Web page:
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let $a\in \mathbb{R}:a>0$ and $k\in \mathbb{N}_{\geq 2}$. Furthermore $(a_n)_{n\geq 1} \subset \mathbb{R}$: $$a_1=1+a \text{ and } a_{n+1}=a_n\left(1+\frac{a-a_n^k} {ka_n^k}\right) \text{ for } n\in \mathbb{N}$$

Now I have to show that

$$\sqrt[k]{a}\leq a_{n+1}\leq a_n$$

for $n\in \mathbb{N}$. I have been looking at this problem for quite some time now, and I don't understand what's going on here. How do I know what $a_n$ even is? And where do I even start with the proof? I have never encountered that kind of sequence.

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    $\begingroup$ Did you try induction ? $\endgroup$ – Surb Jun 1 at 10:50
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    $\begingroup$ @ParabolicAlcoholic are you having trouble with the induction itself or aren't you familiar with induction? $\endgroup$ – Viktor Glombik Jun 1 at 10:54
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    $\begingroup$ I am familiar with the idea of induction, but I don't see how induction can be applied here. $\endgroup$ – ParabolicAlcoholic Jun 1 at 10:57
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    $\begingroup$ @ParabolicAlcoholic When something is defined by a recursion, using inductoin to show properties of that is usually the natural choice. Give it a try to show $a_{n+1}\le a_n$ from $a_n\ge\sqrt[k]a>0$, for a start $\endgroup$ – Hagen von Eitzen Jun 1 at 11:13
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    $\begingroup$ Sorry, but I am not making any progess. $\endgroup$ – ParabolicAlcoholic Jun 1 at 13:55
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let $a\in \mathbb{R}:a>0$ and $k\in \mathbb{N}_{\geq 2}$. Furthermore $(a_n)_{n\geq 1} \subset \mathbb{R}$: $$a_1=1+a \text{ and } a_{n+1}=a_n\left(1+\frac{a-a_n^k} {ka_n^k}\right) \text{ for } n\in \mathbb{N}$$ We wish to show that $\forall n \in \mathbb N$: $$\sqrt[k]{a}\leq a_{n+1}\leq a_n$$

We will induct on $n$, let's start with $n=1$, we need to show that: $$\sqrt[k]{a}\leq a_{2}\leq a_1$$ Observe indeed that this means: $$a_2=a_1\left(1+\frac{a-a_1^k} {ka_1^k}\right)=(1+a)\left(1+\frac{a-(1+a)^k} {k(1+a)^k}\right)=(1+a)(1 + \frac{a}{k(1+a)^k} - \frac{1}{k})$$ we know that $k\geq 2$ so $\frac{1}{k } \leq 2$ and since $a>0$ also $ \frac{1}{(1+a)^k} \leq \frac{1}{(1+a)^2}$ $$a_2 \leq (1+a)(1+ \frac{a}{2(1+a)^2} -\frac{1}{2})=(1+a) + \frac{a}{2(1+a)}-\frac{1}{2} $$ $$=(1+a) + \frac{1}{2(\frac{1}{a}+1)}-\frac{1}{2}<(1+a)+ \frac{1}{2}- \frac{1}{2}=1+a_1$$ so $a_2 \leq a_1$. Now we also need to prove that $\sqrt[k]{a} \leq a_2$ or $a \leq a_2^k$, we get: $$a_2^k=(1+a)^k(1 + \frac{a}{k(1+a)^k} - \frac{1}{k})^k > (1+a)^k(1+ \frac{a}{k}-\frac{1}{k})^k = (1+a+\frac{a}{k} +\frac{a^2}{k}-\frac{a}{k}-\frac{1}{k})^k $$ $$a_2^k > (1+a+\frac{a^2}{k}-\frac{1}{k})^k $$ We now use that $(1+x)^k \geq 1 + kx$, for natural numbers $k$ and positive $1+x$. We know the smallest value for $k$ is $2$, so $(1+a+\frac{a^2}{k}-\frac{1}{k})>(1+a-\frac{1}{2})>\frac{1}{2}+a>0$, we thus get by this Bernoulli estimate: $$a_2^k \geq 1 + k(a+\frac{a^2}{k}-\frac{1}{k})=ak + a^2> 2a +a^2 >a$$ And thus: $$\sqrt[k]{a}\leq a_{2}\leq a_1$$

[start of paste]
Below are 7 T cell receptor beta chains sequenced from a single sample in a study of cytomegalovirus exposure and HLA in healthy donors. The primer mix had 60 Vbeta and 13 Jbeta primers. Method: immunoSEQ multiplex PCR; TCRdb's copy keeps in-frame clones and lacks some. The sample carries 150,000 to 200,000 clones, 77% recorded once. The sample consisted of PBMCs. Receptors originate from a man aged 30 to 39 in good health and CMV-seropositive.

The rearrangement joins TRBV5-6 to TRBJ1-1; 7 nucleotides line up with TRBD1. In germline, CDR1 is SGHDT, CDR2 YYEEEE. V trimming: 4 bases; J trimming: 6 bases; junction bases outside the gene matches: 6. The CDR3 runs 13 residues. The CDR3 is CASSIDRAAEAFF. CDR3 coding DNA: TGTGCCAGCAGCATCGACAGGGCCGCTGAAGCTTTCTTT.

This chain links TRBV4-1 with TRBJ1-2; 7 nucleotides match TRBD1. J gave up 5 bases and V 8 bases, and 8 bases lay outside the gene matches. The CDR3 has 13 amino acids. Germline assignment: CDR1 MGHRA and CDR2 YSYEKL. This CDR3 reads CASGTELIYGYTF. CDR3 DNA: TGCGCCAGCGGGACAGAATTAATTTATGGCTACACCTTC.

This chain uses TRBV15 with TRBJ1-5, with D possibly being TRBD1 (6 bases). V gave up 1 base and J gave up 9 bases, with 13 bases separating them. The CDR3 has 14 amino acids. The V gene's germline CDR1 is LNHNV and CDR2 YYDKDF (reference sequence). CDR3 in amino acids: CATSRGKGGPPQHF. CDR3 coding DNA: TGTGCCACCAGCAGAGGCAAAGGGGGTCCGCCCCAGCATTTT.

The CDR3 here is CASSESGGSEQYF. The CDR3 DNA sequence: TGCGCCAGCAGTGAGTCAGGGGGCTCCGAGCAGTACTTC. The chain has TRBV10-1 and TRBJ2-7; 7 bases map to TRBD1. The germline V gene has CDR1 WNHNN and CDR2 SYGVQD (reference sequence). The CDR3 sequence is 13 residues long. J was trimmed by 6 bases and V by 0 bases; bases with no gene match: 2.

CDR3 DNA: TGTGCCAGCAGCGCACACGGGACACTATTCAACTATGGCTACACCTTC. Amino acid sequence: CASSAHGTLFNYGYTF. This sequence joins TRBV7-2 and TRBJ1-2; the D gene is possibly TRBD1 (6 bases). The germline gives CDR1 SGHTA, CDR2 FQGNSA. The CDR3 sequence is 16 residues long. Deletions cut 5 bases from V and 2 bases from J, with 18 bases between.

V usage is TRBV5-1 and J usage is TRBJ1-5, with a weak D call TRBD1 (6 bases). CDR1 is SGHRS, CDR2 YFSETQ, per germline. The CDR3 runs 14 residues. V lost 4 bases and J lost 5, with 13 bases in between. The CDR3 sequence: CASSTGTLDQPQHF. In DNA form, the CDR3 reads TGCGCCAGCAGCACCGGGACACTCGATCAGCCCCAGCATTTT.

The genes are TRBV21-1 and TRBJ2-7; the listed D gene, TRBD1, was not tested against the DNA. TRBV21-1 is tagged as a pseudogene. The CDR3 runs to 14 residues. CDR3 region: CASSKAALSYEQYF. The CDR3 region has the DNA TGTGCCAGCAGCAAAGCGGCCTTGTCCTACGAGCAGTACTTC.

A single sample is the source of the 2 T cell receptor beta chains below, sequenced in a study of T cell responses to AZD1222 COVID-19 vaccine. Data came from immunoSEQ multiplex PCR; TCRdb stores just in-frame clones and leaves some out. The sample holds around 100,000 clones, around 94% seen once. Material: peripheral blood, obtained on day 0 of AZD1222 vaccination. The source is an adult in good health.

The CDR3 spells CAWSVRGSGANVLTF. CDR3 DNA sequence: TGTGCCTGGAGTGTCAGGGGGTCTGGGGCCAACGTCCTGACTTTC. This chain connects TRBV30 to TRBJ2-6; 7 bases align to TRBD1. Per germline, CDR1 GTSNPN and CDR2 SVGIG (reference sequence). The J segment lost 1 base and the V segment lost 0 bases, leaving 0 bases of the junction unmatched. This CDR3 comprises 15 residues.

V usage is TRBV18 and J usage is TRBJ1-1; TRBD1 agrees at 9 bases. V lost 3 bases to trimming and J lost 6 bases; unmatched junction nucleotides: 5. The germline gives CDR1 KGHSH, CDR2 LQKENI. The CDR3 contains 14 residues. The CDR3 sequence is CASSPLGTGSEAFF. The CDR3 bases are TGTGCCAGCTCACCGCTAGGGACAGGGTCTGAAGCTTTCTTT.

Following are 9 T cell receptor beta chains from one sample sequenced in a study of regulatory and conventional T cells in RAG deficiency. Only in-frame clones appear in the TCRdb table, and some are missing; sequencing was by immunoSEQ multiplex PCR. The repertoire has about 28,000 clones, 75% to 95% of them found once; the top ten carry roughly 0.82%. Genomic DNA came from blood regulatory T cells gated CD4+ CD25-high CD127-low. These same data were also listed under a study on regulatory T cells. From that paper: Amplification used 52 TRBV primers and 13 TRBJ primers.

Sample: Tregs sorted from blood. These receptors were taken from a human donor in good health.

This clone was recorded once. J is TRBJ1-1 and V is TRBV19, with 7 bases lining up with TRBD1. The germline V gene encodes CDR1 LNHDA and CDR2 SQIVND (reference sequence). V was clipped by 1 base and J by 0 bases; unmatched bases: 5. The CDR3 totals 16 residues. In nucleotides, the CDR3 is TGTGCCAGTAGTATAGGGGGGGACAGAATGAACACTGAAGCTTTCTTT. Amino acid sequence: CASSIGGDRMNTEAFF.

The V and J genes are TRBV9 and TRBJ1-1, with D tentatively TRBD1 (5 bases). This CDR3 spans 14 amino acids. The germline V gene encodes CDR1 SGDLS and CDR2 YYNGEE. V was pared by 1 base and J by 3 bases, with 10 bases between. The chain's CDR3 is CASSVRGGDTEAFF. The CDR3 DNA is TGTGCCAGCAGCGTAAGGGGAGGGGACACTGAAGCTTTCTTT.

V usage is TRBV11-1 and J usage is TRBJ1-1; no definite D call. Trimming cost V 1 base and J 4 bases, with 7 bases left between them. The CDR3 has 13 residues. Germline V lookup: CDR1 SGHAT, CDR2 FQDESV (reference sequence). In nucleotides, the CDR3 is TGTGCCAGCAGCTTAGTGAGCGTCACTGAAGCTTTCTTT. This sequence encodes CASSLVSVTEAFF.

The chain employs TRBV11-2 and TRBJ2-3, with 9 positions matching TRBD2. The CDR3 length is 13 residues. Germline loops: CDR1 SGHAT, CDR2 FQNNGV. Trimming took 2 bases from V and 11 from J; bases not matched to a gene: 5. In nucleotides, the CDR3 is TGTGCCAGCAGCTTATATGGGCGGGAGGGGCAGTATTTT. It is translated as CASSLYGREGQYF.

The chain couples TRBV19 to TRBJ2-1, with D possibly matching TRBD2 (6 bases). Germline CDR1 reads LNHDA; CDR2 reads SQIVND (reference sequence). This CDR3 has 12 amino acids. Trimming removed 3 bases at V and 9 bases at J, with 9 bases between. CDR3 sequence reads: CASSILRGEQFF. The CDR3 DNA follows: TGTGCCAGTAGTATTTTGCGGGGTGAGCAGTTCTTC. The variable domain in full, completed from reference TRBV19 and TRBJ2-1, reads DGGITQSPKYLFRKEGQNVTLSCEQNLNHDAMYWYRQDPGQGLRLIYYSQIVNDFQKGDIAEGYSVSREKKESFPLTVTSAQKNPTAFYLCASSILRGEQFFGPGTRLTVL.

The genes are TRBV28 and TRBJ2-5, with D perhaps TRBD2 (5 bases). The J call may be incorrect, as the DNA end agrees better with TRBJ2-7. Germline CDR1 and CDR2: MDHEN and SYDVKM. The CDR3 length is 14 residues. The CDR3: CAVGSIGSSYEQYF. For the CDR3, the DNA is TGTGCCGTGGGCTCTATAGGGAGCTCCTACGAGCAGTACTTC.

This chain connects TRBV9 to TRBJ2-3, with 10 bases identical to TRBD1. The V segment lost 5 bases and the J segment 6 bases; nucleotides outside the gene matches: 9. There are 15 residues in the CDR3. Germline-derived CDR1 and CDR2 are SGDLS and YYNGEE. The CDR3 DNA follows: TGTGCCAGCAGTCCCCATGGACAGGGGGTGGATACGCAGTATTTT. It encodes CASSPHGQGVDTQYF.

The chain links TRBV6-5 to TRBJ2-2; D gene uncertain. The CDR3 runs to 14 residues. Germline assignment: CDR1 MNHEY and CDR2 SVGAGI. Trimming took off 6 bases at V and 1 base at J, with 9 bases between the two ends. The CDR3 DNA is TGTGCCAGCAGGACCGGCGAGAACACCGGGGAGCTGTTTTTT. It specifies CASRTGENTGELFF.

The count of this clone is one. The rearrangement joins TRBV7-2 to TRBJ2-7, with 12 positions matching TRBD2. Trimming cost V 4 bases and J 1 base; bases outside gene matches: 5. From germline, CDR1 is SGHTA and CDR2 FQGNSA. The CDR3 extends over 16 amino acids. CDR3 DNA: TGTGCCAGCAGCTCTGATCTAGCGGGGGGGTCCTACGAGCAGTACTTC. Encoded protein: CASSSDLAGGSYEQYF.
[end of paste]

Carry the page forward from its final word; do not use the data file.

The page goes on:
Now suppose for some natural number $l$, we have the induction hypothesis: $$\sqrt[k]{a}\leq a_{l}\leq a_{l-1}$$

Your task, using this, will be to show that now we also have: $$\sqrt[k]{a}\leq a_{l+1}\leq a_{l}$$ This would complete the proof. Good luck! happy estimating.

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    $\begingroup$ You're a genius! I will be studying your beautiful answer! :) $\endgroup$ – ParabolicAlcoholic Jun 2 at 13:07
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    $\begingroup$ Notice this was only the base case, you still need to estimate to make the step from $l$ to $l+1$, as hinted by Hagen von Eitzen. $\endgroup$ – Wesley Strik Jun 2 at 13:08
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    $\begingroup$ So what we KNOW to be true is that the hypothesis holds, then our task will be to show that one step later the inequality still holds. You will have to combine the hypothesis together with the definition of your $a_{n+1}$ $\endgroup$ – Wesley Strik Jun 2 at 13:10
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    $\begingroup$ Yeah, might get back to you on that... Is it also that complex? :D $\endgroup$ – ParabolicAlcoholic Jun 2 at 13:11
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    $\begingroup$ I feel like this problem overwhelms me $\endgroup$ – ParabolicAlcoholic Jun 2 at 13:16

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